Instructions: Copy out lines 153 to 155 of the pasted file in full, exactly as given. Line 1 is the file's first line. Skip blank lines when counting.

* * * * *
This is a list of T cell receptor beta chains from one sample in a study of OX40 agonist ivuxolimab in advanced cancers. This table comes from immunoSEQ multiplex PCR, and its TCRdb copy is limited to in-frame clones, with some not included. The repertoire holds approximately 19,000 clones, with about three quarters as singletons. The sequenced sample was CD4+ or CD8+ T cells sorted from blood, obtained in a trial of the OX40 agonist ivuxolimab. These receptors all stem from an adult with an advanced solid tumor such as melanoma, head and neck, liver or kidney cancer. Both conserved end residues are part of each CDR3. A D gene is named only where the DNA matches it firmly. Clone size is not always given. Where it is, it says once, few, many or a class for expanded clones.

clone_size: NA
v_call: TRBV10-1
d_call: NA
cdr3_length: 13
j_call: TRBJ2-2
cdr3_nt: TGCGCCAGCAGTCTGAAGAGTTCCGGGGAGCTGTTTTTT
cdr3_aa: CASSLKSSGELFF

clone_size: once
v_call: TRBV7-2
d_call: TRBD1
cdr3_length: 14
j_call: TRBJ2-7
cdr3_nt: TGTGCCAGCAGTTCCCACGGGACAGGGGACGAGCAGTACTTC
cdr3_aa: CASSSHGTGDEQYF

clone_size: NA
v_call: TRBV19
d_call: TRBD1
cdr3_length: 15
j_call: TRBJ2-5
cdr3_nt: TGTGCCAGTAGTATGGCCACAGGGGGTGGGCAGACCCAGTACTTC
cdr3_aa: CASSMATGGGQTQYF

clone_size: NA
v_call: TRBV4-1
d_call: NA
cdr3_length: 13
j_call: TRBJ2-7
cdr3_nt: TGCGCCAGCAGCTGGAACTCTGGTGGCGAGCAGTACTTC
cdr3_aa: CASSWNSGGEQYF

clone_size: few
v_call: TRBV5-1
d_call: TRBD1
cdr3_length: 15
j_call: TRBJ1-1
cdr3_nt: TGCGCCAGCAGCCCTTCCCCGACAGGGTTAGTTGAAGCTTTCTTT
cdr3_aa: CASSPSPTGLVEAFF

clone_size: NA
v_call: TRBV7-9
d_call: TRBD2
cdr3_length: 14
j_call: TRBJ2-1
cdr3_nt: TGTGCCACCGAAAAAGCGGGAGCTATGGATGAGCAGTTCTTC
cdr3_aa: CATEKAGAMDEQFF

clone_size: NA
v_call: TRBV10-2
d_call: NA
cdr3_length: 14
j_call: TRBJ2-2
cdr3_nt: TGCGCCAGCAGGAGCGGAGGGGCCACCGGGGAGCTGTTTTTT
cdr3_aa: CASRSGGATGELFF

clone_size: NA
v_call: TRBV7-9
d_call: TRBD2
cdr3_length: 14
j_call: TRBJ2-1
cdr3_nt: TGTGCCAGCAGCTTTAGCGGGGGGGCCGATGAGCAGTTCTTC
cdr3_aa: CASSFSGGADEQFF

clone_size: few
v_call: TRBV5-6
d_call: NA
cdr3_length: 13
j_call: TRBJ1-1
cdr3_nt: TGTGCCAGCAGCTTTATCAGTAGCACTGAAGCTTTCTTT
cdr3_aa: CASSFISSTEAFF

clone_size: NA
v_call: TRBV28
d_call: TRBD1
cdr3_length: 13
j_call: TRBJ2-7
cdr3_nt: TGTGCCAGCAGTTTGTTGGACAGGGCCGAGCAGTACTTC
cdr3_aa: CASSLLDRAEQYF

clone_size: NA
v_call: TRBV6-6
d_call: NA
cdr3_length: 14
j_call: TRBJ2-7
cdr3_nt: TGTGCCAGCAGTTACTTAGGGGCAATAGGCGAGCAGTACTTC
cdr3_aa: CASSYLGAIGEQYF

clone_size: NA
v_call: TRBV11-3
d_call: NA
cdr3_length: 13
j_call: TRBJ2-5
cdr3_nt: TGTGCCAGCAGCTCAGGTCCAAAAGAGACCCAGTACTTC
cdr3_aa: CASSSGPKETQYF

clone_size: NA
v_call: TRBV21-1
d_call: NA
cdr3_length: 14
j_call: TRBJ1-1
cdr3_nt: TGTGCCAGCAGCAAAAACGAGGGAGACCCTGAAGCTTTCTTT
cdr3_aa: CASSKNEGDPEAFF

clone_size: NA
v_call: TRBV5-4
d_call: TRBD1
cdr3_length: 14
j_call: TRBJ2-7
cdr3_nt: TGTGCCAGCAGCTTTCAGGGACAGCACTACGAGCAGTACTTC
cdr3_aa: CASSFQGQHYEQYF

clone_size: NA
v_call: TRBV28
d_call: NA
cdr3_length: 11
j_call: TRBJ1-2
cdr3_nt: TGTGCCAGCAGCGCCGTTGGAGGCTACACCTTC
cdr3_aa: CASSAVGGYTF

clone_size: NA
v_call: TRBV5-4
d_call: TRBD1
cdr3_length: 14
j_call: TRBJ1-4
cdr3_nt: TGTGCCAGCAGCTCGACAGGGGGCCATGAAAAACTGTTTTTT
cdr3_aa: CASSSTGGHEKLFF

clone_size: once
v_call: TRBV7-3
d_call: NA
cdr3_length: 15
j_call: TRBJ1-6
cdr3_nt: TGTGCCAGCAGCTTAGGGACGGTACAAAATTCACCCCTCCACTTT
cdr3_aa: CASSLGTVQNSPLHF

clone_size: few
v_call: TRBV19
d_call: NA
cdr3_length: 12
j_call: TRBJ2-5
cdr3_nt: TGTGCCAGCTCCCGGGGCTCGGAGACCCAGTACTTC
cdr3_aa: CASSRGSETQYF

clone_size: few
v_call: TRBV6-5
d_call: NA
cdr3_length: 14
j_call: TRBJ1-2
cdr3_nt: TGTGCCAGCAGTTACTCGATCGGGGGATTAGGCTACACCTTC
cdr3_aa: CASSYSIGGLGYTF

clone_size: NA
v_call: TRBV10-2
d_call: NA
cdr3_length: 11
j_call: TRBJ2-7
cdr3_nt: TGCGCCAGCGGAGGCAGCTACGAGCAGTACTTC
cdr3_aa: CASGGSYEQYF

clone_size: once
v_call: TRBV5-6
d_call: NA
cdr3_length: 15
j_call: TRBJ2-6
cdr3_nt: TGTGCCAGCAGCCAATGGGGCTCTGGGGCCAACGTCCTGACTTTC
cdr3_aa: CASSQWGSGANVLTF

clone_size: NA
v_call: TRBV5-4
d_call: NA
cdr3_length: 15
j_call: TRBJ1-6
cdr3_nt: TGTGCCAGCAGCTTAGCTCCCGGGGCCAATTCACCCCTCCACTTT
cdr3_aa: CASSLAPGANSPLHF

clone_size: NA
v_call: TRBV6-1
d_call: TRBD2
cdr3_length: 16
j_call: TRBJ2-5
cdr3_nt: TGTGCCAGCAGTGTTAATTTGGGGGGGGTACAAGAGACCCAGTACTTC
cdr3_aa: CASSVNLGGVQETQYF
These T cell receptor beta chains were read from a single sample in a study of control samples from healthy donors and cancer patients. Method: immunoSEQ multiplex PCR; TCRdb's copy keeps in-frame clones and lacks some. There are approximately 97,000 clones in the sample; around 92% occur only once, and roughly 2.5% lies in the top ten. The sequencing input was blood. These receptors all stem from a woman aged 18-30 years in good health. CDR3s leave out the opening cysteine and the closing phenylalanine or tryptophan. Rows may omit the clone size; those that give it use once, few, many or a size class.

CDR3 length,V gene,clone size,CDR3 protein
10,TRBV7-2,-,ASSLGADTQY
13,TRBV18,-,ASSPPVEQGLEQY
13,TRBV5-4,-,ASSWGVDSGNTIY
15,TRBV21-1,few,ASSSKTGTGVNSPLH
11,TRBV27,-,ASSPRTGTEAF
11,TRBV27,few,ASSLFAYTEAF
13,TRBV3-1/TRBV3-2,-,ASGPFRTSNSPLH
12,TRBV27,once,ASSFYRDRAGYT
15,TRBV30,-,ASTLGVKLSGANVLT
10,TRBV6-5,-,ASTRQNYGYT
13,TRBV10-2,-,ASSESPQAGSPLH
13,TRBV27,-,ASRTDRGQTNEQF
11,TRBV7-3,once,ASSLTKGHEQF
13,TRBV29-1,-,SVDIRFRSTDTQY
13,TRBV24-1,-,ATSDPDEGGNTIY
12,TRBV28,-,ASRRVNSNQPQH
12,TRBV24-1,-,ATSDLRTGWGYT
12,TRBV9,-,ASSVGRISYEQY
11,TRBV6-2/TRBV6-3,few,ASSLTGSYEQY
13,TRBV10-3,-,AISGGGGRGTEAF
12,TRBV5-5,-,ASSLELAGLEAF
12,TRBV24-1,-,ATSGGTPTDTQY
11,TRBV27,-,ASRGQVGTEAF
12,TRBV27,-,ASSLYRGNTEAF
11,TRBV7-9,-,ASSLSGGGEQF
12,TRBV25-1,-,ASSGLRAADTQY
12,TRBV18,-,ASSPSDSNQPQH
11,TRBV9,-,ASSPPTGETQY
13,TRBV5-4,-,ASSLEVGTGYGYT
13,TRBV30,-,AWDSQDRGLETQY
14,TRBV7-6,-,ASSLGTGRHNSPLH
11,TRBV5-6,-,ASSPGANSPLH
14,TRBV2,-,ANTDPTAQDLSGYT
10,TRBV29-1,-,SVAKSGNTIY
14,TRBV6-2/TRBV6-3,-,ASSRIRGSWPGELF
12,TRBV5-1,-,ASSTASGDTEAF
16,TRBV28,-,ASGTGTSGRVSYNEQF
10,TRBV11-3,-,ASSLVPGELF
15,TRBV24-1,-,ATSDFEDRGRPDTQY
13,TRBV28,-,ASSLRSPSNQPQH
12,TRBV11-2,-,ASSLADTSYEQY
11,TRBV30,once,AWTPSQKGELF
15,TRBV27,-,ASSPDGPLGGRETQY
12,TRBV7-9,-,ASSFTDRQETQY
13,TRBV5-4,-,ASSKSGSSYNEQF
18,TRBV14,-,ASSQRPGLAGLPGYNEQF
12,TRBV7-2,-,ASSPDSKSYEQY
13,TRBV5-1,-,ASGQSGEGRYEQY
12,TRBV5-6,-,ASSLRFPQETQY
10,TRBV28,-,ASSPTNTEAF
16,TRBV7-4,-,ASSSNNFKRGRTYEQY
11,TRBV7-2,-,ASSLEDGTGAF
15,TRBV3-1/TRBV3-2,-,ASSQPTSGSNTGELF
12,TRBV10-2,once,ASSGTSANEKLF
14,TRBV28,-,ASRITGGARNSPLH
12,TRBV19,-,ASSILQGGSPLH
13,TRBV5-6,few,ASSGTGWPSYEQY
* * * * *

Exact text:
j_call: TRBJ1-6
cdr3_nt: TGTGCCAGCAGCTTAGCTCCCGGGGCCAATTCACCCCTCCACTTT
cdr3_aa: CASSLAPGANSPLHF